Portrait of a Very Happy Gentoo Penguin

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This gripping video details the real-life story of a gentoo penguin, Pygoscelis papua, being chased by a pod of hungry orcas, Orcinus orca, in Antarctica [5:01].

The submitter, Antarctica. SRSLY. writes: This has got to be one very, very relieved penguin! Probably thinking something along the lines of “I don’t know if these strange creatures in the black rubber iceberg will eat me, but I KNOW the things in the water will eat me!”
This video was given to me by the chef at Vernadsky, the Ukrainian research station about 90 miles south of where I’m currently living (Palmer Station, Antarctica).

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About GrrlScientist

grrlscientist is the pseudonym of an evolutionary biologist and ornithologist who writes about evolution, ethology, and ecology, especially in birds. After earning a degree in microbiology (thesis focus: virology) and working at the Fred Hutchinson Cancer Research Center in Seattle, she earned her PhD in zoology from the University of Washington in Seattle, where she studied the molecular correlates of testosterone and behaviour in white-crowned sparrows. She then worked a Chapman Postdoctoral Fellow at the American Museum of Natural History in New York City, where she studied the speciation and distribution of lories and other parrots throughout the South Pacific Islands. A discarded scientist, she returned to her roots: writing. Formerly hosted by The Guardian (UK), she now writes about science for Forbes and for the non-profit think tank, the Evolution Institute and she writes podcasts for BirdNote Radio. An avid lifelong birder and aviculturist, she lives with a flock of songbirds and parrots somewhere in Germany.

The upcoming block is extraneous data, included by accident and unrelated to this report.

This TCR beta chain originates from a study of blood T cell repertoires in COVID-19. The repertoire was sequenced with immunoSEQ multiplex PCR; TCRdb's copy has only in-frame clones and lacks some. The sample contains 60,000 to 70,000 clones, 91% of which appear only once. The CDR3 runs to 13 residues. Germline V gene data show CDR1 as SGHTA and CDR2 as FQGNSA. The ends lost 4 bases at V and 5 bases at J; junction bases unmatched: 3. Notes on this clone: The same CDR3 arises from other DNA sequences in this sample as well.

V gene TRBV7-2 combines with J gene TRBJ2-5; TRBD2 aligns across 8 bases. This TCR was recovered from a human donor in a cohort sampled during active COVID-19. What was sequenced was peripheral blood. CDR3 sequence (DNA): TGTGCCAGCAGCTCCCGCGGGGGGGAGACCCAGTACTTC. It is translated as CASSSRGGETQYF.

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0 Responses to Portrait of a Very Happy Gentoo Penguin

  1. Oxter says:

    Cool video, but who gets the idea to add stupid music to something like this?

  2. phisrow says:

    “C’mon guys, throw the penguin back. What are you, class traitors?”

  3. The Ridger says:

    Hey, orcas have babies, too, you know.
    Plus, those scientists just interfered with evolution! Can’t they lose their Evil Darwinist Conspiracy Party cards for that?

  4. Art says:

    The existence of the video proves it didn’t happen but I was half expecting the whales to flip the boat to get to the penguin. The whales seemed to understand that their prey was on the boat he/she hadn’t just disappeared. Perhaps they have more restraint than us humans.
    I didn’t see any of the people in exposure suits. Which means that if they were dunked and failed to get out or get help they would be incapacitated in a very few minutes and dead from hypothermia shortly after that. Then there is always the chance the whales would nibble on them.
    That said the penguin is mighty cute. Even though the whales are doing the whole ‘circle of life’ thing inviting the little guy to lunch I’m still glad the penguin got away, even if just for a time.